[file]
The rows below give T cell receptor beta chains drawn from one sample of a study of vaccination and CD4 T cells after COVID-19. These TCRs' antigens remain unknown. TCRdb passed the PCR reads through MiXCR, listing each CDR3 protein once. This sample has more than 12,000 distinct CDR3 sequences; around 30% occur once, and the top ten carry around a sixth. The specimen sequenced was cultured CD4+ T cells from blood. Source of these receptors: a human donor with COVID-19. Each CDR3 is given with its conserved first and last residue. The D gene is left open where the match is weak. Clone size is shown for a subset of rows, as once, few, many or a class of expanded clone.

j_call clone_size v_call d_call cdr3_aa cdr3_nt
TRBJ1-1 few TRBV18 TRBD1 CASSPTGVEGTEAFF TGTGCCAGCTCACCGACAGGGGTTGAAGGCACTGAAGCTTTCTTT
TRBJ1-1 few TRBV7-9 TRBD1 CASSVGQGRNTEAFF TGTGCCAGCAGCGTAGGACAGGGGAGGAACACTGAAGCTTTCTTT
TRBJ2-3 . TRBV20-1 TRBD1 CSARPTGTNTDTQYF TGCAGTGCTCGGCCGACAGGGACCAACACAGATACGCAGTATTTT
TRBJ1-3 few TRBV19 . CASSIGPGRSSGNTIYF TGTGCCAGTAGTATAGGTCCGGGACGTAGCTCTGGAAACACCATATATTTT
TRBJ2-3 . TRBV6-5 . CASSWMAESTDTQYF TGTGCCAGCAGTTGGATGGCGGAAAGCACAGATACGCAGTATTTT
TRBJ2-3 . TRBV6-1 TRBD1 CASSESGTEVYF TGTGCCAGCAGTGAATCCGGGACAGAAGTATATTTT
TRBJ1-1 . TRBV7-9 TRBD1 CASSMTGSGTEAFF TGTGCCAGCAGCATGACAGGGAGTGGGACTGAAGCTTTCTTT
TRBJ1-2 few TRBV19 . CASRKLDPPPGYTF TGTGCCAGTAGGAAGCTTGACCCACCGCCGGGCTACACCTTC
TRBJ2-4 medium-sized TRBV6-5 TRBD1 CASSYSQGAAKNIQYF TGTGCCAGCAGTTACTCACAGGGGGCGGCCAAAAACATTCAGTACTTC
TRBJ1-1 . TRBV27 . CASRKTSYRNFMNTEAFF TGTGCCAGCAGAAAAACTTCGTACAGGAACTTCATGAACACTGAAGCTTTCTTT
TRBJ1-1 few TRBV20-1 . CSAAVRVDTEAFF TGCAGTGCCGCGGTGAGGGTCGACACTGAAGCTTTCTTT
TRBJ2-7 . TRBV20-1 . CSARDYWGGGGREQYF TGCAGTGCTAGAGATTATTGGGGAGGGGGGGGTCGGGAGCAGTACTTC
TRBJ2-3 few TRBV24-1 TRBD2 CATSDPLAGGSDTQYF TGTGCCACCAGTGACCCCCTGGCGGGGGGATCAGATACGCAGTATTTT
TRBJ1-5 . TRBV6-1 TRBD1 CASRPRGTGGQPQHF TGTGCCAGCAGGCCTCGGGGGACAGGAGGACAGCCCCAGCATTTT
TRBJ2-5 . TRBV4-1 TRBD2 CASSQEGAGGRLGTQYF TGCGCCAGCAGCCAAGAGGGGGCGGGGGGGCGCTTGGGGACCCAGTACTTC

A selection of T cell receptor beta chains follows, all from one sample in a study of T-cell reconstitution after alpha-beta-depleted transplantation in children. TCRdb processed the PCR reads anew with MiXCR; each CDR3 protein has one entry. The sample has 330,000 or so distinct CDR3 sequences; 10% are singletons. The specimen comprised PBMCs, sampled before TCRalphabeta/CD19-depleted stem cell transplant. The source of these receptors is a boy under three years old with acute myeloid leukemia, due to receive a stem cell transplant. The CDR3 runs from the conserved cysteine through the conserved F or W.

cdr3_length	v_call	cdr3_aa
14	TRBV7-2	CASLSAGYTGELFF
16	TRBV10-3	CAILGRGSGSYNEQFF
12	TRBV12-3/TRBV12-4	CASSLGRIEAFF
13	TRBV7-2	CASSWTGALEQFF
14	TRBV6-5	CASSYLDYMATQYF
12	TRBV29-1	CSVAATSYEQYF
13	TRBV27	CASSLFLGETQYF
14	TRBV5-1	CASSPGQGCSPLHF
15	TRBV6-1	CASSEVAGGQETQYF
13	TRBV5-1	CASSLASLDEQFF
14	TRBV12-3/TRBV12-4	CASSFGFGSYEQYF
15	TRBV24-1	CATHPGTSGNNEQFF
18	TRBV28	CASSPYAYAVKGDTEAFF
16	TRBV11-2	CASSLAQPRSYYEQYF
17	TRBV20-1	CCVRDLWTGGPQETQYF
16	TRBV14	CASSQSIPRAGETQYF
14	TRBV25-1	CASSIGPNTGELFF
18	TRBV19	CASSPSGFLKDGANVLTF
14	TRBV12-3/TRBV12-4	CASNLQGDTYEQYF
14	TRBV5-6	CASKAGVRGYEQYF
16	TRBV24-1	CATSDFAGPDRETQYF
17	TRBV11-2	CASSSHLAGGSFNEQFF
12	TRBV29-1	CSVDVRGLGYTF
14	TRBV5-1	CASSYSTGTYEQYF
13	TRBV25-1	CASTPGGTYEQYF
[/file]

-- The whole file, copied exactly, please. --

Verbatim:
The rows below give T cell receptor beta chains drawn from one sample of a study of vaccination and CD4 T cells after COVID-19. These TCRs' antigens remain unknown. TCRdb passed the PCR reads through MiXCR, listing each CDR3 protein once. This sample has more than 12,000 distinct CDR3 sequences; around 30% occur once, and the top ten carry around a sixth. The specimen sequenced was cultured CD4+ T cells from blood. Source of these receptors: a human donor with COVID-19. Each CDR3 is given with its conserved first and last residue. The D gene is left open where the match is weak. Clone size is shown for a subset of rows, as once, few, many or a class of expanded clone.

j_call clone_size v_call d_call cdr3_aa cdr3_nt
TRBJ1-1 few TRBV18 TRBD1 CASSPTGVEGTEAFF TGTGCCAGCTCACCGACAGGGGTTGAAGGCACTGAAGCTTTCTTT
TRBJ1-1 few TRBV7-9 TRBD1 CASSVGQGRNTEAFF TGTGCCAGCAGCGTAGGACAGGGGAGGAACACTGAAGCTTTCTTT
TRBJ2-3 . TRBV20-1 TRBD1 CSARPTGTNTDTQYF TGCAGTGCTCGGCCGACAGGGACCAACACAGATACGCAGTATTTT
TRBJ1-3 few TRBV19 . CASSIGPGRSSGNTIYF TGTGCCAGTAGTATAGGTCCGGGACGTAGCTCTGGAAACACCATATATTTT
TRBJ2-3 . TRBV6-5 . CASSWMAESTDTQYF TGTGCCAGCAGTTGGATGGCGGAAAGCACAGATACGCAGTATTTT
TRBJ2-3 . TRBV6-1 TRBD1 CASSESGTEVYF TGTGCCAGCAGTGAATCCGGGACAGAAGTATATTTT
TRBJ1-1 . TRBV7-9 TRBD1 CASSMTGSGTEAFF TGTGCCAGCAGCATGACAGGGAGTGGGACTGAAGCTTTCTTT
TRBJ1-2 few TRBV19 . CASRKLDPPPGYTF TGTGCCAGTAGGAAGCTTGACCCACCGCCGGGCTACACCTTC
TRBJ2-4 medium-sized TRBV6-5 TRBD1 CASSYSQGAAKNIQYF TGTGCCAGCAGTTACTCACAGGGGGCGGCCAAAAACATTCAGTACTTC
TRBJ1-1 . TRBV27 . CASRKTSYRNFMNTEAFF TGTGCCAGCAGAAAAACTTCGTACAGGAACTTCATGAACACTGAAGCTTTCTTT
TRBJ1-1 few TRBV20-1 . CSAAVRVDTEAFF TGCAGTGCCGCGGTGAGGGTCGACACTGAAGCTTTCTTT
TRBJ2-7 . TRBV20-1 . CSARDYWGGGGREQYF TGCAGTGCTAGAGATTATTGGGGAGGGGGGGGTCGGGAGCAGTACTTC
TRBJ2-3 few TRBV24-1 TRBD2 CATSDPLAGGSDTQYF TGTGCCACCAGTGACCCCCTGGCGGGGGGATCAGATACGCAGTATTTT
TRBJ1-5 . TRBV6-1 TRBD1 CASRPRGTGGQPQHF TGTGCCAGCAGGCCTCGGGGGACAGGAGGACAGCCCCAGCATTTT
TRBJ2-5 . TRBV4-1 TRBD2 CASSQEGAGGRLGTQYF TGCGCCAGCAGCCAAGAGGGGGCGGGGGGGCGCTTGGGGACCCAGTACTTC

A selection of T cell receptor beta chains follows, all from one sample in a study of T-cell reconstitution after alpha-beta-depleted transplantation in children. TCRdb processed the PCR reads anew with MiXCR; each CDR3 protein has one entry. The sample has 330,000 or so distinct CDR3 sequences; 10% are singletons. The specimen comprised PBMCs, sampled before TCRalphabeta/CD19-depleted stem cell transplant. The source of these receptors is a boy under three years old with acute myeloid leukemia, due to receive a stem cell transplant. The CDR3 runs from the conserved cysteine through the conserved F or W.

cdr3_length	v_call	cdr3_aa
14	TRBV7-2	CASLSAGYTGELFF
16	TRBV10-3	CAILGRGSGSYNEQFF
12	TRBV12-3/TRBV12-4	CASSLGRIEAFF
13	TRBV7-2	CASSWTGALEQFF
14	TRBV6-5	CASSYLDYMATQYF
12	TRBV29-1	CSVAATSYEQYF
13	TRBV27	CASSLFLGETQYF
14	TRBV5-1	CASSPGQGCSPLHF
15	TRBV6-1	CASSEVAGGQETQYF
13	TRBV5-1	CASSLASLDEQFF
14	TRBV12-3/TRBV12-4	CASSFGFGSYEQYF
15	TRBV24-1	CATHPGTSGNNEQFF
18	TRBV28	CASSPYAYAVKGDTEAFF
16	TRBV11-2	CASSLAQPRSYYEQYF
17	TRBV20-1	CCVRDLWTGGPQETQYF
16	TRBV14	CASSQSIPRAGETQYF
14	TRBV25-1	CASSIGPNTGELFF
18	TRBV19	CASSPSGFLKDGANVLTF
14	TRBV12-3/TRBV12-4	CASNLQGDTYEQYF
14	TRBV5-6	CASKAGVRGYEQYF
16	TRBV24-1	CATSDFAGPDRETQYF
17	TRBV11-2	CASSSHLAGGSFNEQFF
12	TRBV29-1	CSVDVRGLGYTF
14	TRBV5-1	CASSYSTGTYEQYF
13	TRBV25-1	CASTPGGTYEQYF